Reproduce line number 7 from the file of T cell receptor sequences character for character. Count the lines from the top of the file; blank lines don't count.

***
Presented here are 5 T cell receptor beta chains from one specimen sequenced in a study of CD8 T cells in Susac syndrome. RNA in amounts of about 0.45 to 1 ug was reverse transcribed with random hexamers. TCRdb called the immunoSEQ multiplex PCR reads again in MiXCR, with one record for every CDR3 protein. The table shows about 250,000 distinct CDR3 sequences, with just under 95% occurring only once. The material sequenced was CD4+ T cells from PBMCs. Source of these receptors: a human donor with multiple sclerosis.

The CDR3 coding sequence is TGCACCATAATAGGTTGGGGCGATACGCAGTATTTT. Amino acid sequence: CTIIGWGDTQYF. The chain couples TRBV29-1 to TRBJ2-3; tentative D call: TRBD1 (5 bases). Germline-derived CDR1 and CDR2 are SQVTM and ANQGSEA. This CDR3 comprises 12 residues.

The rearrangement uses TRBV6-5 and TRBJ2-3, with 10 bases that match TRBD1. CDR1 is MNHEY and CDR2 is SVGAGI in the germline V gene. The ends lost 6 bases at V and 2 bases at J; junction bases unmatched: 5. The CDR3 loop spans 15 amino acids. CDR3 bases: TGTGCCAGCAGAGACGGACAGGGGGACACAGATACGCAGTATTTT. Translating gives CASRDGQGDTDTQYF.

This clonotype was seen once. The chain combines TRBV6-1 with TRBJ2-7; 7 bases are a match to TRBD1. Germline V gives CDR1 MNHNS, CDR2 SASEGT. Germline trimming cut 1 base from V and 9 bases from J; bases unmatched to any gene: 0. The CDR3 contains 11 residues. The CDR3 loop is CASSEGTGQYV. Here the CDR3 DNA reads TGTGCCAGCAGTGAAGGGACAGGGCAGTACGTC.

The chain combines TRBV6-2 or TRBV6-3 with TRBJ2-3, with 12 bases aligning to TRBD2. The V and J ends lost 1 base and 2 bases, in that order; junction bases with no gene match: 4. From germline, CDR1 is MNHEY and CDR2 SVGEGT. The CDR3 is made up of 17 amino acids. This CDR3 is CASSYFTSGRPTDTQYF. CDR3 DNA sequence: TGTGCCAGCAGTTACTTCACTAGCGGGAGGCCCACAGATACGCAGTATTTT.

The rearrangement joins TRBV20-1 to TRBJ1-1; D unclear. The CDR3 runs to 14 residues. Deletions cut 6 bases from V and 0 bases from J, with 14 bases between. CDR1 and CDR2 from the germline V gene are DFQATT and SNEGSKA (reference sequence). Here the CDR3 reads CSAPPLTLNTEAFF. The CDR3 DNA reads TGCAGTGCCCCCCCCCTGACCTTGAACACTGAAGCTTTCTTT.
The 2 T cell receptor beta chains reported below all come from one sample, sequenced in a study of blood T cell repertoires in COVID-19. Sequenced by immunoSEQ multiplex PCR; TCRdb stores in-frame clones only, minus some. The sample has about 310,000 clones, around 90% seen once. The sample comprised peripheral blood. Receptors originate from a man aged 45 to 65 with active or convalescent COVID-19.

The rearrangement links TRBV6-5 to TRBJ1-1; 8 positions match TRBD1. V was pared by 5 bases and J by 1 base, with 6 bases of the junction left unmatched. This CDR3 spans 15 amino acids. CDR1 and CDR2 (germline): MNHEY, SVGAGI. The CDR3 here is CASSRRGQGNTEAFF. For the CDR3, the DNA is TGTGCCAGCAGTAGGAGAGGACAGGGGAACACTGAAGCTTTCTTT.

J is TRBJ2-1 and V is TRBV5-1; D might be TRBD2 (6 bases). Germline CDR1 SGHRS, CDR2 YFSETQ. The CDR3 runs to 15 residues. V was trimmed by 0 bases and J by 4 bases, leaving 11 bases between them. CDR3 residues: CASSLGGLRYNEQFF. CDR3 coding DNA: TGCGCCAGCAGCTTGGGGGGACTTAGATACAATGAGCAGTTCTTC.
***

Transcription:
The 2 T cell receptor beta chains reported below all come from one sample, sequenced in a study of blood T cell repertoires in COVID-19. Sequenced by immunoSEQ multiplex PCR; TCRdb stores in-frame clones only, minus some. The sample has about 310,000 clones, around 90% seen once. The sample comprised peripheral blood. Receptors originate from a man aged 45 to 65 with active or convalescent COVID-19.